When employees make harassment or bias complaints, managers know not to retaliate. But too many make a mistake in the other direction — and avoid taking any action against the employee again, even when it’s well deserved.
When employees complain, does that mean they get a lifetime pass to avoid discipline or termination?
Of course not — they still need to face the consequences of poor performance or bad behavior, just like everyone else. But it does mean managers need to take some extra care when dealing with employees who’ve made legal complaints.
In one recent court case, a part-time employee filed a sexual harassment complaint. Her manager gave the accused co-worker a warning. The employee complained to her boss’s supervisor that more needed to be done, and the accused harasser got a second warning.
Shortly after that, the manager eliminated the employee’s position by combining it with another part-time job. She couldn’t work that many hours, so the other part-timer took the full position and the employee was let go.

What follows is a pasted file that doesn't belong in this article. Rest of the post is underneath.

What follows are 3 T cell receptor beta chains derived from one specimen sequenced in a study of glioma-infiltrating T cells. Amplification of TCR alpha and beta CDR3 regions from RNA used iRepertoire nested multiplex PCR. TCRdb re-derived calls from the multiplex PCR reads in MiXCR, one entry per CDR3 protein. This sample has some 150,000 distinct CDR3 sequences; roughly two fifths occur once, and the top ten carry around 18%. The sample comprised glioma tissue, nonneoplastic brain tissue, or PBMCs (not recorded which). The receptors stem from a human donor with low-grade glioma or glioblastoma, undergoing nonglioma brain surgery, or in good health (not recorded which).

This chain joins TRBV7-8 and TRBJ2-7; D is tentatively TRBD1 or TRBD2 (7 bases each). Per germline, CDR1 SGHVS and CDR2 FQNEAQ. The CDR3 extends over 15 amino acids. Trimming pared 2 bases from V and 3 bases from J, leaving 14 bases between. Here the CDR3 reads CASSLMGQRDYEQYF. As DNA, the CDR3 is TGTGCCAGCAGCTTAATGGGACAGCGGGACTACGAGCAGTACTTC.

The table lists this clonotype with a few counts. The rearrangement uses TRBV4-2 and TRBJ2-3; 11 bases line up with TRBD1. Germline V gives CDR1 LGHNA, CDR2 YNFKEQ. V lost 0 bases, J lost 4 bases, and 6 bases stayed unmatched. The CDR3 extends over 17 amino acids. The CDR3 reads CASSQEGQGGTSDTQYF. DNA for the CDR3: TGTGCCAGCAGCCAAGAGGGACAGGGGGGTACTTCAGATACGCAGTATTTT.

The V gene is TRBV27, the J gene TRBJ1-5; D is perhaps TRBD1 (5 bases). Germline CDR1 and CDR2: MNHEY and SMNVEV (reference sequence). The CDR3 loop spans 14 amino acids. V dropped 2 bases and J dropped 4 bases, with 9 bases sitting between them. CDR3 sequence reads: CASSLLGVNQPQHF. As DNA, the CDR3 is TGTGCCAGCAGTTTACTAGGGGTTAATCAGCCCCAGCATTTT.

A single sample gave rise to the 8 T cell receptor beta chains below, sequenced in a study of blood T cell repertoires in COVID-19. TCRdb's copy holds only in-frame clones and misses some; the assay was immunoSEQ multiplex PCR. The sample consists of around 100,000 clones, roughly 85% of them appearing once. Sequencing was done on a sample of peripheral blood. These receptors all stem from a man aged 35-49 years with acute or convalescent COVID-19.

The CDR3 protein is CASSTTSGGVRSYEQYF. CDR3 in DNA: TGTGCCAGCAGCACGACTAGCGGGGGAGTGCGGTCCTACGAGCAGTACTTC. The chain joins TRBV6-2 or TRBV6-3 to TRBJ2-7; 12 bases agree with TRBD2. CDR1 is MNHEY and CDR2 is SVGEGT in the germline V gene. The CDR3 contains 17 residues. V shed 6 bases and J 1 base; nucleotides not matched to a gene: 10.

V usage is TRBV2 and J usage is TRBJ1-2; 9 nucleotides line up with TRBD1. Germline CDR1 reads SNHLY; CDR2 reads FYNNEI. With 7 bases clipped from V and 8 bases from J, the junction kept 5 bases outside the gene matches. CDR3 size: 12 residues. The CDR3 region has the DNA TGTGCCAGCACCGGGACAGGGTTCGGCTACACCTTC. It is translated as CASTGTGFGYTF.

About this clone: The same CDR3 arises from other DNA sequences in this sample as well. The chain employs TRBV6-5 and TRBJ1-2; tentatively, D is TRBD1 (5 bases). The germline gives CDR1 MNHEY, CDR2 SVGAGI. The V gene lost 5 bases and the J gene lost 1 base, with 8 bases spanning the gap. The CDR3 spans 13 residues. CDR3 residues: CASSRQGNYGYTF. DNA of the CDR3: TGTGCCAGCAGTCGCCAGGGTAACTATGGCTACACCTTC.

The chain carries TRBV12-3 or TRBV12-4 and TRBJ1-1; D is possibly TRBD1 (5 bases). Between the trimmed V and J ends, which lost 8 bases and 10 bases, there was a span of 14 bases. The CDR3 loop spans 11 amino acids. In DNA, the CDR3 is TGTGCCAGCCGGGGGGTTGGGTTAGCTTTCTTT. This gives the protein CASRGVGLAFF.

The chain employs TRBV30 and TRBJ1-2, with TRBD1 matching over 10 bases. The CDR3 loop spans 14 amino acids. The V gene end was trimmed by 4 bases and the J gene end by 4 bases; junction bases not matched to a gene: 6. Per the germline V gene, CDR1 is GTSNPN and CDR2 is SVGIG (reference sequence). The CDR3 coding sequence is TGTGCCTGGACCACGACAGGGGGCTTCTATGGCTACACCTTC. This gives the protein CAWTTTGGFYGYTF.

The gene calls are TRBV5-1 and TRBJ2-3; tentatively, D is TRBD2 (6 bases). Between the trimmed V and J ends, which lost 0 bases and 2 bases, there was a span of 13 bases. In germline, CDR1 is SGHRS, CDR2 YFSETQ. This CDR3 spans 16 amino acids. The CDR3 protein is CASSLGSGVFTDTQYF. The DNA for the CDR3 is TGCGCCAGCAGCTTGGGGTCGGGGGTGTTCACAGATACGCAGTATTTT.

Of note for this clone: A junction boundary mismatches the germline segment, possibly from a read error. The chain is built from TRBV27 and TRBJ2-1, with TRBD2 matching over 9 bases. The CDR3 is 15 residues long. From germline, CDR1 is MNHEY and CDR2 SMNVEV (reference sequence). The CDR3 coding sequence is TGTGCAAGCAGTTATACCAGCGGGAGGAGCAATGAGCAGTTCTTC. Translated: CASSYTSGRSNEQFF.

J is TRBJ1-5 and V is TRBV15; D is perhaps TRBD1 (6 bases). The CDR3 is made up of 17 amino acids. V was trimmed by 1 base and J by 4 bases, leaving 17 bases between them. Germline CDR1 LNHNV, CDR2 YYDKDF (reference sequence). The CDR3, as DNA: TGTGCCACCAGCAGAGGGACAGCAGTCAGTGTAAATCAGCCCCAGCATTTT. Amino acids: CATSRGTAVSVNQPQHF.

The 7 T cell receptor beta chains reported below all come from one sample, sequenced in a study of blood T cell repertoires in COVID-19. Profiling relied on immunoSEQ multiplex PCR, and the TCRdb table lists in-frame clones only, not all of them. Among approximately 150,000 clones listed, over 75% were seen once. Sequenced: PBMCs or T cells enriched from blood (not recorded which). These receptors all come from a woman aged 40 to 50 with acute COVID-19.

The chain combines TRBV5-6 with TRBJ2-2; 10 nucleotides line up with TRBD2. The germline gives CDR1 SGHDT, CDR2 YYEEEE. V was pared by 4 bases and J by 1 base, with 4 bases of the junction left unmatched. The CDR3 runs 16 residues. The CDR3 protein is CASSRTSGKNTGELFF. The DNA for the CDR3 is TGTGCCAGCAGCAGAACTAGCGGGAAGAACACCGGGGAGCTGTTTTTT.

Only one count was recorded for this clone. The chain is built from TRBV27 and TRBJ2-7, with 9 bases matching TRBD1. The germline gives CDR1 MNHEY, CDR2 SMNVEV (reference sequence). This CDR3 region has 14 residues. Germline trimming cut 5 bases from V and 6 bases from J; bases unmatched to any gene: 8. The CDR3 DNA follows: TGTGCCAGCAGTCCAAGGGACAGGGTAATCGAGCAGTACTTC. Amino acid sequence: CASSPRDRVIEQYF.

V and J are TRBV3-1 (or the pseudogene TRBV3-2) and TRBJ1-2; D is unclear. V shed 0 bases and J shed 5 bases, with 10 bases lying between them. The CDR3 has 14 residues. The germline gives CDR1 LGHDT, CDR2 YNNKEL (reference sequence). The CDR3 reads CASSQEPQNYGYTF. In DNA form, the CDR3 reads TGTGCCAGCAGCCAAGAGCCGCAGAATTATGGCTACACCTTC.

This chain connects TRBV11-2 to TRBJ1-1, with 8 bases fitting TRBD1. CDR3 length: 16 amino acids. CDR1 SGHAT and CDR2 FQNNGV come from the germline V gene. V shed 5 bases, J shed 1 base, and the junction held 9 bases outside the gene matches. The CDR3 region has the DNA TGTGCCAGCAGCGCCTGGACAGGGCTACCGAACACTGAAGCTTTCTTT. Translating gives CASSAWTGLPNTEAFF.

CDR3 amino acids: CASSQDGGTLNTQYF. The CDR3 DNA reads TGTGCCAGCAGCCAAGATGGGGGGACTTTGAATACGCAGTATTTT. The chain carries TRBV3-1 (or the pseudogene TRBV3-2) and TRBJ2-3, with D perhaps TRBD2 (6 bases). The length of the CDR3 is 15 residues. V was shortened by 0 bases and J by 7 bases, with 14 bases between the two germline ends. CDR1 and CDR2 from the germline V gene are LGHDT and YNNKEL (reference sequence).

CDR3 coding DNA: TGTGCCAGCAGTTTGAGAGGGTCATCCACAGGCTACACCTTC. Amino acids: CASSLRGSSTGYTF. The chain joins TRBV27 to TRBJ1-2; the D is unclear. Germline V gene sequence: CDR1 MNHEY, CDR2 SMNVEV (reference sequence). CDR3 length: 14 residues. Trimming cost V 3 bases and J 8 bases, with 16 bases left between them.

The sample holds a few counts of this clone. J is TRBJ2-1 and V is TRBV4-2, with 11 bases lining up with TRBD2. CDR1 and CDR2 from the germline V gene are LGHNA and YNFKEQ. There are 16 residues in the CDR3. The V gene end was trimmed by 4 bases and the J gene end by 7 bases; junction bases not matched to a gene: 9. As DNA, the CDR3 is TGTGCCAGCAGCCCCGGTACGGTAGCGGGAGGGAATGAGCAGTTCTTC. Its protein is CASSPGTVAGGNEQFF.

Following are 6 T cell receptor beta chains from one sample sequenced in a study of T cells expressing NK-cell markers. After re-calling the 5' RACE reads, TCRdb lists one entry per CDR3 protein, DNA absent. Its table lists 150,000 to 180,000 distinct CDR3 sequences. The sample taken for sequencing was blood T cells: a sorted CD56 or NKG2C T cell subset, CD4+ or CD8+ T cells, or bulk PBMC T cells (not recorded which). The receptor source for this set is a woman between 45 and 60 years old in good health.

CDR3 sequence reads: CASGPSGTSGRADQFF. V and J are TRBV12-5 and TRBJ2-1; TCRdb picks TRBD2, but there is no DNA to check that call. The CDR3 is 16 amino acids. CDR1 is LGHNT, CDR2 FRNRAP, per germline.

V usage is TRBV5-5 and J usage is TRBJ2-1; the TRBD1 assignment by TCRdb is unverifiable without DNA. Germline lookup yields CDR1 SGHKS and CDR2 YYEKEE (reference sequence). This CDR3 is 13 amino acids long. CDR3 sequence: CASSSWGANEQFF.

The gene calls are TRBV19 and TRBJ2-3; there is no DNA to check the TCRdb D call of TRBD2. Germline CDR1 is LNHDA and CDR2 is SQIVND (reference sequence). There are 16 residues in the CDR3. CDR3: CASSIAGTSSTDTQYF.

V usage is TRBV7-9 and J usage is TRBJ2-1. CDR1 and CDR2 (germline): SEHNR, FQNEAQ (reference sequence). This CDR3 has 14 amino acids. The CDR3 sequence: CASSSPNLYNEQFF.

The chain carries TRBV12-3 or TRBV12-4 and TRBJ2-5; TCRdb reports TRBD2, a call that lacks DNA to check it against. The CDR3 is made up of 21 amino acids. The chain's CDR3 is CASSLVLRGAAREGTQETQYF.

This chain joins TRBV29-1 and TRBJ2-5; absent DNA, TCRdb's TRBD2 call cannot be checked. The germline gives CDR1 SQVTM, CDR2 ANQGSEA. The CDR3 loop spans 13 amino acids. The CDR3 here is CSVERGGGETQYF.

She sued for retaliation. The company argued she would’ve lost her job anyway.
But the court ruled that the short time between the employee’s complaint and the termination — plus the fact that there was no documented evidence that the boss had considered combining the two jobs before the complaint was made — was suspicious enough to send the case to trial.
Cite: Magyar v. St. Joseph Regional Medical Center
Where do courts draw the line on retaliation?
In another recent case, an employee filed a complaint about harassment she claimed she witnessed against two of her co-workers.
Several months later, she was terminated. Why? She’d made several costly mistakes in her work. The company had to shrink her department and, based on her previous performance, decided she was the one to let go.
She sued, but the court ruled in favor of the company. The reduction-in-force was thoroughly planned and the woman’s slip-ups were well-documented. Therefore, it was clear she would’ve lost her job even if she didn’t make the harassment complaint.
Cite: Van Horn v. Best Buy Stores, L.P.
Lesson: Document, document, document
What set the companies apart in these two cases?
Courts look closely at the timing of companies’ decisions — if an employee’s disciplined or fired shortly after filing a complaint, it can be hard to convince a judge the decision was unbiased.
But as the latter case shows, it’s not impossible — as long as the manager keeps strong documentation.